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I've found equations http://www.physicsclassroom.com/Class/1DKin/U1L6a.cfm for solving everything (and rearranged to solve everything) to do with projectile motion EXCEPT this, even though it should be possible.

  • Gravity = 10 m/s^2 (for simplicity)
  • Launch Angle = any angle in 0-360 degrees
  • Launch Position in x,y coordinates = any position, could be a different elevation than landing position
  • Landing position in x,y coordinates = any position other than Launch position, could be a different elevation than launch position

What is the general equation to solve for initial velocity for all angles 0-360 to hit a target at x2,y2 when launching from x1,y1?

Note: depending on the direction you are launching the projectile, some angles will not be possible, but keep in mind that if you were at a very high altitude and were launching a projectile at a target beneath you, launch angles other than 0-180 will be viable.

Just to be clear, this is the orientation of the 360 degree wheel I'm talking about, which has 90 degrees at the top and 270 at the bottom: degree wheel

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migrated from math.stackexchange.com Apr 10 '13 at 1:14

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And what part are you having difficult with? –  copper.hat Apr 10 '13 at 0:43
    
Presumably you are ignoring drag and curvature of the earth, so the horizontal speed will remain constant. This fixes time in some sense. –  copper.hat Apr 10 '13 at 0:48
    
Thanks Kevin, I didn't know about the physics stack exchange. –  Luke Allen Apr 10 '13 at 1:05
    
@copper.hat, yes I'm ignoring drag, curvature, and all other variables not mentioned to keep it simple, but I don't think time is needed at all for this problem, as we already have 4 parts of the puzzle (Angle, Gravity, Initial Pos., Final Pos.) –  Luke Allen Apr 10 '13 at 1:06
    
I was working on a derivation that was simple and clear, but couldn't come up with anything meaningful. So, I'll just say that the answer you are looking for is on wikipedia. projectile motion. If you are interested in the derivation, come back and let us know. –  Kevin Driscoll Apr 10 '13 at 2:12

3 Answers 3

Equations of motion:

(i) $y(t) = -10t^2 + v_y t + y_1$, where $v_y$ is the $y$-component of the initial velocity.

(ii) $x(t) = v_x t + x_1$, where $v_x$ is the $x$-component of the initial velocity.

Solve for $t_f$, the time of landing, in terms of $v_x$ using equation (ii). Plug that into equation (i) to get a relation between $v_y$ and $v_x$.

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isn't there a simpler way, with just one equation? since we know both the starting position and final position, by subtracting these (x2-x1),(y2-y1) we get the displacement of x and y, which suggests a single equation to solve for any Initial Velocity given any viable Angle, right? There shouldn't be a need to know time at all, it just introduces complexity. I'm just not smart enough to compose a formula such as that. –  Luke Allen Apr 10 '13 at 1:03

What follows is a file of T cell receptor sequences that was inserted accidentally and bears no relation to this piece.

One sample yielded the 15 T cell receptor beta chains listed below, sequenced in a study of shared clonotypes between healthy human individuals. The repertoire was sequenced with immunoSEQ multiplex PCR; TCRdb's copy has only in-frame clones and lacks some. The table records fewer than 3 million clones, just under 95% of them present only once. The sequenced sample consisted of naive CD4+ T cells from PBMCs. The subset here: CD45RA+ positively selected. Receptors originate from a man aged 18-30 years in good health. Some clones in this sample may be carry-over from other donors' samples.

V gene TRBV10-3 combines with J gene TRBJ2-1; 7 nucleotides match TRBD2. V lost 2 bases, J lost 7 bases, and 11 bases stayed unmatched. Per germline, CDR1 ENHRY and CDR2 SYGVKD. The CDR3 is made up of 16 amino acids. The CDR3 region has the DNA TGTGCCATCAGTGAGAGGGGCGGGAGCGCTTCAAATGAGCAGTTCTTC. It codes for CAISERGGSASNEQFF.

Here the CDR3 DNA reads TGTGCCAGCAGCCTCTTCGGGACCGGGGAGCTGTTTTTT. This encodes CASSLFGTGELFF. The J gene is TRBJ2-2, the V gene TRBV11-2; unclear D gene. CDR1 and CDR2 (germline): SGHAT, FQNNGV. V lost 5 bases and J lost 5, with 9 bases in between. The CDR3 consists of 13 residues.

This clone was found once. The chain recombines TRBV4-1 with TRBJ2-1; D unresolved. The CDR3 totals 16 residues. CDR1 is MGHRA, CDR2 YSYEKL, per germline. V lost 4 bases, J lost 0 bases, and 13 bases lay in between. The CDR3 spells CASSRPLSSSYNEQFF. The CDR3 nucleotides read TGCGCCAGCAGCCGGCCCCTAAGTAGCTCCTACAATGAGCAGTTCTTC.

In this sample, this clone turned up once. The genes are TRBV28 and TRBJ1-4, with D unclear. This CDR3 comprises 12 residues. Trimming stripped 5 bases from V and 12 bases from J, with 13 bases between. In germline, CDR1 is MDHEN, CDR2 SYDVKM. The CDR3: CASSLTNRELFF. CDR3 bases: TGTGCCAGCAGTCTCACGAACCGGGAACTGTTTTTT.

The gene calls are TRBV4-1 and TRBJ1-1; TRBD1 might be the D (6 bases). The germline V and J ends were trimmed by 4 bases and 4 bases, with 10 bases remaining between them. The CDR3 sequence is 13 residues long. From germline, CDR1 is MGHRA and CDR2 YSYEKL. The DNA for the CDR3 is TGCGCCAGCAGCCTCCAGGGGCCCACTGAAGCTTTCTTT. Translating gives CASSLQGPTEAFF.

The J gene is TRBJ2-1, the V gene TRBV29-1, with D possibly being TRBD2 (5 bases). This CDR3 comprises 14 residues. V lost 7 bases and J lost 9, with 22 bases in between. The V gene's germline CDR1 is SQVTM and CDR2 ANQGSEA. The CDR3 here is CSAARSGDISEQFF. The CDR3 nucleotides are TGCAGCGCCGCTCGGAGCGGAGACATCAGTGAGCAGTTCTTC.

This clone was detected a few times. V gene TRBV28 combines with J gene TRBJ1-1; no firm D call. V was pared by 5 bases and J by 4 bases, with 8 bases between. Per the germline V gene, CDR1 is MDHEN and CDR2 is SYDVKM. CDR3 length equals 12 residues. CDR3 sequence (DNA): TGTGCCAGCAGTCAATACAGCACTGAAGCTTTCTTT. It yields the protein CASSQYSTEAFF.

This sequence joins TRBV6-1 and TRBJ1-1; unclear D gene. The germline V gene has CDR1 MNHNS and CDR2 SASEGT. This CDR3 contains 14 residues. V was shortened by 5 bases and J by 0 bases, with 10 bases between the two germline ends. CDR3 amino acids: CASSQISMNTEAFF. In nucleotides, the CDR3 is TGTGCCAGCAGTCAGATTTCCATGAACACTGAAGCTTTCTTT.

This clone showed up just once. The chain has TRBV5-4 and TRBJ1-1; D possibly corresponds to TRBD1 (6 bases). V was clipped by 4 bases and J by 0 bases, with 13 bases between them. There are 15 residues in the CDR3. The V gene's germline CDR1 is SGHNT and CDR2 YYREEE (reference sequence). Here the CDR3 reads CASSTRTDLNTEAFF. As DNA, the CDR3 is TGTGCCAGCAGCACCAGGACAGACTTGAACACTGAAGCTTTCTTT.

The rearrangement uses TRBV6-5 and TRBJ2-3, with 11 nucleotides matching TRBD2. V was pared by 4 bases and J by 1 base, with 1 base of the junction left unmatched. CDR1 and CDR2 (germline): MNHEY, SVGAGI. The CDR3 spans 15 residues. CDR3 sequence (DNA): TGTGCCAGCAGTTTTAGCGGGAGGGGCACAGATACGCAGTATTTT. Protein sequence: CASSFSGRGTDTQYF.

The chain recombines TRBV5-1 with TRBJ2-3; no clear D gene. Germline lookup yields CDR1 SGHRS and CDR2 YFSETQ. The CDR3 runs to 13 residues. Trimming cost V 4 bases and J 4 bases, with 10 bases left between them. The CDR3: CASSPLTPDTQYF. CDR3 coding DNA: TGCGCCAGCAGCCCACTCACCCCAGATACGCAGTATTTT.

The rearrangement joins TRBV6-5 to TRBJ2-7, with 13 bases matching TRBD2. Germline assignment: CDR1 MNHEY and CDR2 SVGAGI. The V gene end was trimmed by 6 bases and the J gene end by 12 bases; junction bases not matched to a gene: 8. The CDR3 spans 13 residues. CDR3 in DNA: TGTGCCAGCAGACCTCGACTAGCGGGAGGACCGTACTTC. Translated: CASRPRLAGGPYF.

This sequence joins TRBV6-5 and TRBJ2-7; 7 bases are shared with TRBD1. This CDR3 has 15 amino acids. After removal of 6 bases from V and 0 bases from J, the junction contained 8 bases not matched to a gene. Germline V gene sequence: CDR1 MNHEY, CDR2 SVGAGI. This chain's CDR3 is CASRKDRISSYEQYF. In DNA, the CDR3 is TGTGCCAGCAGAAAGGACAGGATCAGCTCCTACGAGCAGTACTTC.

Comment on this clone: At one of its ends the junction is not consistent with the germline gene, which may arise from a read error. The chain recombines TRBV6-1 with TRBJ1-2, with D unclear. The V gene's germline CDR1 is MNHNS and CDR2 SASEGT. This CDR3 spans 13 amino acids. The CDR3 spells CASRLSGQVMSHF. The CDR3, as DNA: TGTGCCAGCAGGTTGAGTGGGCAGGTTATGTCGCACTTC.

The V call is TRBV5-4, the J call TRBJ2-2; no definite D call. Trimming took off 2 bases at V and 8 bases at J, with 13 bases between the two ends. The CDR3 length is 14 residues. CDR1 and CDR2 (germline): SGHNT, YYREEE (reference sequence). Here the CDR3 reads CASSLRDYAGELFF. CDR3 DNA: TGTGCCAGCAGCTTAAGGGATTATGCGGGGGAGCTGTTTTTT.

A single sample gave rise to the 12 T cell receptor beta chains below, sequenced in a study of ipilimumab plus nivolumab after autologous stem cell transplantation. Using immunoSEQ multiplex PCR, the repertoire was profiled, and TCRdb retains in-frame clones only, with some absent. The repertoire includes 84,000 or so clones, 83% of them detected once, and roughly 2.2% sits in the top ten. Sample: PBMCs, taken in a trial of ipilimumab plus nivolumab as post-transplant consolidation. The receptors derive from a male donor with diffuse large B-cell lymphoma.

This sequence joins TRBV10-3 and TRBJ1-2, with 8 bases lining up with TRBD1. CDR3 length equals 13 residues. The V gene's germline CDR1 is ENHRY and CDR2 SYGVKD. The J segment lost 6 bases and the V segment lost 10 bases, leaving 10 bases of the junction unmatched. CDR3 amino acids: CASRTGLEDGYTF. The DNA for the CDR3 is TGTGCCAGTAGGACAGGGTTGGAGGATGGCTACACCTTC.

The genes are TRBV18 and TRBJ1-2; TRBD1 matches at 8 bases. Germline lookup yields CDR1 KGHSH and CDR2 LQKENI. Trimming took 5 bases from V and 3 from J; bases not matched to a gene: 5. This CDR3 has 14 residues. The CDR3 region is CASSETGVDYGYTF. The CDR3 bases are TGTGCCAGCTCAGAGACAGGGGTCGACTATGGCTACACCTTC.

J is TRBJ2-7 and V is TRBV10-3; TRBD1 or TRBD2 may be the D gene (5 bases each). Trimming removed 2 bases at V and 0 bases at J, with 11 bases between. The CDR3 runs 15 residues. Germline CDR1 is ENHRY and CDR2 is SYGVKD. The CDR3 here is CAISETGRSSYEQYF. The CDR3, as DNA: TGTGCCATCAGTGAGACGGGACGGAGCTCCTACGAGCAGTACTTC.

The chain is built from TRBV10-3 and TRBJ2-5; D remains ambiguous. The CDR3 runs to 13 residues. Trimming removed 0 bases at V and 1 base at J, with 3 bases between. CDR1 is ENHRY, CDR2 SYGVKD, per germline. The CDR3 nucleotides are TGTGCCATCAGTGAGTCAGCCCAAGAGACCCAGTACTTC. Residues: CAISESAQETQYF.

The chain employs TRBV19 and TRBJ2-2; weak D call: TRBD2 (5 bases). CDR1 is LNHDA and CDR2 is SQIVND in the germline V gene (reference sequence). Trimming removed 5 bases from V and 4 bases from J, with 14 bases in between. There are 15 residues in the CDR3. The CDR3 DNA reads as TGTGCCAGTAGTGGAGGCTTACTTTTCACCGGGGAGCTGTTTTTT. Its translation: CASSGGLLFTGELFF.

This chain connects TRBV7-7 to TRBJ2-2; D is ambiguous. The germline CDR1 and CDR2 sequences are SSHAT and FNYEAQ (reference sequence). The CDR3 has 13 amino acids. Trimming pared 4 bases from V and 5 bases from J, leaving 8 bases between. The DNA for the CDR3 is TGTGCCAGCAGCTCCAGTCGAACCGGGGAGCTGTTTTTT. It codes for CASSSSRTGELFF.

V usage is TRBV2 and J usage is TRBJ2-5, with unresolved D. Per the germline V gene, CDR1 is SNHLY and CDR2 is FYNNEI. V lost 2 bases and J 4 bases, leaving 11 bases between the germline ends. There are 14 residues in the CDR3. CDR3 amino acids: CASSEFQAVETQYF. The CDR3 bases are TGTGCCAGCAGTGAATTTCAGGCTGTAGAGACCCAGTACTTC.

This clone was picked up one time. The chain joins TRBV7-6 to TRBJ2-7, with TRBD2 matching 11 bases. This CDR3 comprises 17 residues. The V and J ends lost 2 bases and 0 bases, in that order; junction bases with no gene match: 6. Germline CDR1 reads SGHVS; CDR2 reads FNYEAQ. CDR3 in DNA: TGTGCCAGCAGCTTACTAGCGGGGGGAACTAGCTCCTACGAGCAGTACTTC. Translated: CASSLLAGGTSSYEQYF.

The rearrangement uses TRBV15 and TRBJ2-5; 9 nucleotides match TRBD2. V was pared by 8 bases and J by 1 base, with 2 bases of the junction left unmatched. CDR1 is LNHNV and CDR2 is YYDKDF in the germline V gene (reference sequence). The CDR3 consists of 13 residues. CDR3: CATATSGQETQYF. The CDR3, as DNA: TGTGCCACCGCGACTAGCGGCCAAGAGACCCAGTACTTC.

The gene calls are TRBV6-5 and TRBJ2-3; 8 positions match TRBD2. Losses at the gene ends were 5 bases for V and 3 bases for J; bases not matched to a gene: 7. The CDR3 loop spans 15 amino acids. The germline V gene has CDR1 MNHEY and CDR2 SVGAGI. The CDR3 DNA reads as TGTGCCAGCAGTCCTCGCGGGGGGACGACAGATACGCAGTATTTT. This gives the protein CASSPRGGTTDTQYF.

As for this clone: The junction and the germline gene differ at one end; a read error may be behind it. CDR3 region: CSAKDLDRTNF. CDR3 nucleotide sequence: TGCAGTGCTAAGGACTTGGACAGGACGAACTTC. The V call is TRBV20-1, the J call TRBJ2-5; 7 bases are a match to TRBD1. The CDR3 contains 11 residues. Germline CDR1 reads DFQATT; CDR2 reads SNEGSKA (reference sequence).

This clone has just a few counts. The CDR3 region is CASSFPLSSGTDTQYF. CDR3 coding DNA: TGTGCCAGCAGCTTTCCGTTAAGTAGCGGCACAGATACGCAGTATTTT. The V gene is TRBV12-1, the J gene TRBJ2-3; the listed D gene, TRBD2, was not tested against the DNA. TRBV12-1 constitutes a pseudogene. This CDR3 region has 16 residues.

Yes there is a simpler way than this. I will be posting a response shortly, since it seems that Math SE has seemed this appropriate. –  Kevin Driscoll Apr 10 '13 at 1:11
up vote 0 down vote accepted

Here is what I've found to work so far:

initial velocity = (sqrt(Gravity) * sqrt(x2-x1) * sqrt((tan(LaunchAngle)*tan(LaunchAngle))+1)) / sqrt(2 * tan(LaunchAngle) - (2 * Gravity * (y2-y1)) / (x2-x1))

However, while it appears to work great for high launch angles, the lower the angle the less accurate it seems to become (using pixels on the screen as a reference), can anyone find out what flaw it has?

UPDATE I was wrong earlier, it works fine at all angles as long as the Y positions of launch and landing position are the same, the equation somehow fails to take into account "uneven" ground, and I'm stumped by this!

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Begin with equations of motion:
$$\Delta x=V\cos\theta*t$$ $$\Delta y=V\sin\theta*t-\frac{1}{2}gt^2$$ We have two unknowns $V,t$ and two equations. From the first equation, we have: $$t=\frac{\Delta x}{V\cos\theta}$$ Plug it into the second equation: $$\Delta y=V\sin\theta\left(\frac{\Delta x}{V\cos\theta}\right)-\frac{1}{2}g\left(\frac{\Delta x}{V\cos\theta}\right)^2 $$ Now we can solve for $V$. $$\Delta y=\tan\theta\Delta x-\frac{1}{2}g\frac{\Delta x^2}{V^2\cos^2\theta} $$ $$\Delta y-\tan\theta\Delta x=-\frac{1}{2}g\frac{\Delta x^2}{V^2\cos^2\theta}$$ $$-\Delta y+\tan\theta\Delta x=\frac{1}{2}g\frac{\Delta x^2}{V^2\cos^2\theta}$$ $$V^2=\frac{g\Delta x^2}{2\cos^2\theta(-\Delta y+\tan\theta\Delta x)}$$ $$V=\frac{\Delta x}{\cos\theta}\sqrt{\frac{g}{2(-\Delta y+\tan\theta\Delta x)}}$$ Here we have $V$ in terms of our initial conditions, $\Delta x,\Delta y,g,\theta.$

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